Comments: To address this recommendation, in its fiscal year 2011 Management Directive (MD) 715 report to the EEOC, DHS identified essential activities and established interim milestones. For example, DHS identified that there was an under representation of individuals with disabilities and that it was not recruiting and hiring at the rate needed to bring representation more in line with federal averages and goals. To address this, DHS committed to taking 4 actions over time, including establishing an effective program for reasonable accommodations. The milestones for this action were to survey component agencies for the current status of reasonable accommodations by September 30, 2011, develop a systematic plan by September 30, 2012, and implement the plan beginning on September 30, 2013.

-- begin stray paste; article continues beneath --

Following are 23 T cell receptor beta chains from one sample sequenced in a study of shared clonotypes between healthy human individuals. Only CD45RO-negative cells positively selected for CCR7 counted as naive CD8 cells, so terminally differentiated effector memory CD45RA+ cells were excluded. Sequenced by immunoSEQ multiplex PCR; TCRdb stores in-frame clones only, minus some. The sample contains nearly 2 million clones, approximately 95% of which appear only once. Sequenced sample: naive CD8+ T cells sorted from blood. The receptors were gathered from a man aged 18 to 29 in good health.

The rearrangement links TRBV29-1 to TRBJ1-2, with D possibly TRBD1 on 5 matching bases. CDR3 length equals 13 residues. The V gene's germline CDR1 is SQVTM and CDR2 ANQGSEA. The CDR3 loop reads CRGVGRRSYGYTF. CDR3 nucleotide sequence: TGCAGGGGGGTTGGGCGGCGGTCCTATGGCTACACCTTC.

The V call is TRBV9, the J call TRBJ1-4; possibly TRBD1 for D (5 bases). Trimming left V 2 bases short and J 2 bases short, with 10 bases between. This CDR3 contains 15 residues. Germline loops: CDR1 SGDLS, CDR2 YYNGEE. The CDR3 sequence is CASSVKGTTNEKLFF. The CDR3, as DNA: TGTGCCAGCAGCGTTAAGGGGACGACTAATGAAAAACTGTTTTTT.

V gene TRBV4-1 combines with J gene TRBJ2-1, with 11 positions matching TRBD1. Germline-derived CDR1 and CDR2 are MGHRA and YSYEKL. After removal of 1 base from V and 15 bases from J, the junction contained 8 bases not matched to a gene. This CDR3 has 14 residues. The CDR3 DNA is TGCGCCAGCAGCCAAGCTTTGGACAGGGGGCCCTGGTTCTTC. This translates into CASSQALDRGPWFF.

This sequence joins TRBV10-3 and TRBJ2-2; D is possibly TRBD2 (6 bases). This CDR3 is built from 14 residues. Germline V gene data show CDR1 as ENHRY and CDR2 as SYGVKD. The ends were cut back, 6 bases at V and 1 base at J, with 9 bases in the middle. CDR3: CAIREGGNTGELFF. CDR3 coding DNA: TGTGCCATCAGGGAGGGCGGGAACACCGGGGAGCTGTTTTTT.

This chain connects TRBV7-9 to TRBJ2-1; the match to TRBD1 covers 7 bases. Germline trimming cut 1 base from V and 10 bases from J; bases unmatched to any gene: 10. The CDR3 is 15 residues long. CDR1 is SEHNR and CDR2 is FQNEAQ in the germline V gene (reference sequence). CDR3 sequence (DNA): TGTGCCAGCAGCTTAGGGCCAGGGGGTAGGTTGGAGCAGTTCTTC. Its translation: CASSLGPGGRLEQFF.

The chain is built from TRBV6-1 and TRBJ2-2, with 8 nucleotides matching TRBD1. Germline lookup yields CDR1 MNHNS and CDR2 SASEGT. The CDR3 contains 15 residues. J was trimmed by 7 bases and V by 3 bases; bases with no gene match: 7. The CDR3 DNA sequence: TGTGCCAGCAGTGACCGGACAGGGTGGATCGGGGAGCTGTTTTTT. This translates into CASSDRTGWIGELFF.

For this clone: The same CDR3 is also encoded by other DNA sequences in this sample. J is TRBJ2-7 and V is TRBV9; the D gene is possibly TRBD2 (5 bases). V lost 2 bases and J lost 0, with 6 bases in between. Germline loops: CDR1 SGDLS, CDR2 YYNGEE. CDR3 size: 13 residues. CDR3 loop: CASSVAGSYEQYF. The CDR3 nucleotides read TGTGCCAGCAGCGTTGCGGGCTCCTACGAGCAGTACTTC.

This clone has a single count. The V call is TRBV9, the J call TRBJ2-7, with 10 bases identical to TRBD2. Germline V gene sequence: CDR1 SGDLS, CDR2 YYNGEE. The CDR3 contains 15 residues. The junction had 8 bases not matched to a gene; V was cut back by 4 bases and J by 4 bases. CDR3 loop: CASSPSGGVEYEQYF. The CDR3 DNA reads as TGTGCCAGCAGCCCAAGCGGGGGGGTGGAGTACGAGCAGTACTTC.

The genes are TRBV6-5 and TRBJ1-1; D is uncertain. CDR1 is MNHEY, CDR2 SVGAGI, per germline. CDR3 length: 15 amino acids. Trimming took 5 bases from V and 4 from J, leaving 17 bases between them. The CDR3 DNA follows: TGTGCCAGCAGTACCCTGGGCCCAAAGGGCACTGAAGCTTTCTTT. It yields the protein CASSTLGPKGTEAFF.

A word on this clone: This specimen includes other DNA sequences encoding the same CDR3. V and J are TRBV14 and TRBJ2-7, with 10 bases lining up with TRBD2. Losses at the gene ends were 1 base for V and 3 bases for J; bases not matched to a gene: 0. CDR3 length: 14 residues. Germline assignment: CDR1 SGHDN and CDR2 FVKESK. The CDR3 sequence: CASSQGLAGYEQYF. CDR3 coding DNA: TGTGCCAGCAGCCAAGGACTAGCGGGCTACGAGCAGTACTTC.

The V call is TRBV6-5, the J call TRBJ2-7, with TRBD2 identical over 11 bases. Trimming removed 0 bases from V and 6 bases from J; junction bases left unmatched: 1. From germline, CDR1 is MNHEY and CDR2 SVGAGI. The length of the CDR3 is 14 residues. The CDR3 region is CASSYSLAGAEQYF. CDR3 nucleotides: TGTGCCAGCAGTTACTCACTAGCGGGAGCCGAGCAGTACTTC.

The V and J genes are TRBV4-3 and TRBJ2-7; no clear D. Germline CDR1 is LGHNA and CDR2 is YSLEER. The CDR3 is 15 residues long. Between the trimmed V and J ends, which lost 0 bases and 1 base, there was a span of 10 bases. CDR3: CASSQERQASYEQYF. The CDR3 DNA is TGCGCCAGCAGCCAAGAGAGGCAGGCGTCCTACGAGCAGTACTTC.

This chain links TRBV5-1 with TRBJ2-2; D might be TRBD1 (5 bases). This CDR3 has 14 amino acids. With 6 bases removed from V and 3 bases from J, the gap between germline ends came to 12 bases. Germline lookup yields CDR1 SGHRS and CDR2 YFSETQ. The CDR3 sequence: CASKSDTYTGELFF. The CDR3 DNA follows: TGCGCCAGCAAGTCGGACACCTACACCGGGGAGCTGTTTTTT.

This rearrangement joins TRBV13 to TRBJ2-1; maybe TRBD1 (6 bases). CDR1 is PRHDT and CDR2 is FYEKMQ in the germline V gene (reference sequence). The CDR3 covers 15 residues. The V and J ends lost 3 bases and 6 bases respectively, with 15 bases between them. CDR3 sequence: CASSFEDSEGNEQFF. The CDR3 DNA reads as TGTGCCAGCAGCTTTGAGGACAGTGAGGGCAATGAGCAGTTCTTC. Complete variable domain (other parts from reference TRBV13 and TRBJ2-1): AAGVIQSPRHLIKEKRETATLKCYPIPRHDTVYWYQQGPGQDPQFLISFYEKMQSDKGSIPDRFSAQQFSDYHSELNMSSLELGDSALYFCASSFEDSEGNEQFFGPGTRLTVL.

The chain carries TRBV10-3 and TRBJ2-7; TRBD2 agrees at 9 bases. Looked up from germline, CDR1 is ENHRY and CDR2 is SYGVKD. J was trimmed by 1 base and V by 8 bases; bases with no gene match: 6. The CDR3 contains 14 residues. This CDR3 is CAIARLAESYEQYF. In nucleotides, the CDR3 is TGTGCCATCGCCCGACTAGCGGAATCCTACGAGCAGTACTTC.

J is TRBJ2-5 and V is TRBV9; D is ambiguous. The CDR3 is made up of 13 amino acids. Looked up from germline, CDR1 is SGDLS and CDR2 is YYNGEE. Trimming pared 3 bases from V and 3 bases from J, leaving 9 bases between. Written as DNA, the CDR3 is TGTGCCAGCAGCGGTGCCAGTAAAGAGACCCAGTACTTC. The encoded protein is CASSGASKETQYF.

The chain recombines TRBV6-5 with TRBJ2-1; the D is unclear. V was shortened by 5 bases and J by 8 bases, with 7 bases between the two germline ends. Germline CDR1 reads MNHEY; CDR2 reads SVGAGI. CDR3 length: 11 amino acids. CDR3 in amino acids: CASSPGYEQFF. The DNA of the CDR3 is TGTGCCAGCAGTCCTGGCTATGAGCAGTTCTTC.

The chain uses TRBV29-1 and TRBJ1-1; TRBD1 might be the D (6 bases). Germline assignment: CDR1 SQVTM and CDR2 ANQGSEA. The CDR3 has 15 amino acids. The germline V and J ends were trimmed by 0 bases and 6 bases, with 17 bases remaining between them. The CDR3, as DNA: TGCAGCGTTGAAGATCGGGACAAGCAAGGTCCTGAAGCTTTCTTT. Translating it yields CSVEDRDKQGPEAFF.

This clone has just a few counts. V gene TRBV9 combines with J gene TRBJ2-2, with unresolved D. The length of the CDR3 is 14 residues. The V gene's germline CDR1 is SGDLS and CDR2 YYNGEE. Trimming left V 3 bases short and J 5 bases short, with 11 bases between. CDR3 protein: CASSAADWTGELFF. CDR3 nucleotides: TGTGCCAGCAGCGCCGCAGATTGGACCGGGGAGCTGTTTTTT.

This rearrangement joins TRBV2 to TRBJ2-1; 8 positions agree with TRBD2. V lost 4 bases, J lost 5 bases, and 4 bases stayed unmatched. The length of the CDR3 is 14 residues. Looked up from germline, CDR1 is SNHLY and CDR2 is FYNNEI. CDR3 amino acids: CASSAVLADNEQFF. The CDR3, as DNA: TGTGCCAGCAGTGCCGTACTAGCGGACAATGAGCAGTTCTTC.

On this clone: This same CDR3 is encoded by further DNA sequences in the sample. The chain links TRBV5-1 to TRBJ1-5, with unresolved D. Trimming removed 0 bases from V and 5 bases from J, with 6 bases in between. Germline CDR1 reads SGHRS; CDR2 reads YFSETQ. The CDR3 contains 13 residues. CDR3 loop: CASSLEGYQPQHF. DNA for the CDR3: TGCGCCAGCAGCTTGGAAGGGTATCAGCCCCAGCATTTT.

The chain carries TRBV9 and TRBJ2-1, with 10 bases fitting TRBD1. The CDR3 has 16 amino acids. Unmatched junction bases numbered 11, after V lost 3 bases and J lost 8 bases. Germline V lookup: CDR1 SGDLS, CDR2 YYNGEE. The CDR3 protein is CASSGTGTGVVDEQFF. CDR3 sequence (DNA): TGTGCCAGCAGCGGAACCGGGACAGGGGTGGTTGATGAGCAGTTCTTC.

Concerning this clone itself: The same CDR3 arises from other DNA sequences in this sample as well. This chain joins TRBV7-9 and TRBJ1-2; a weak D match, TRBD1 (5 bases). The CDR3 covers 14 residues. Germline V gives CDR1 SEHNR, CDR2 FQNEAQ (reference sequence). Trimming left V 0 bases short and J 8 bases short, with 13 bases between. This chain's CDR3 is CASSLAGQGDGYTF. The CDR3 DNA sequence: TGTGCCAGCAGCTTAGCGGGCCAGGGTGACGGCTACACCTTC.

Recommendation: The Secretary of the Department of Homeland Security should direct the Officer for CRCL and the Chief Office of the Human Capital (CHCO) to identify essential activities and establish interim milestones necessary for the completion of all planned activities to address identified barriers to EEO.

    Agency Affected: Department of Homeland Security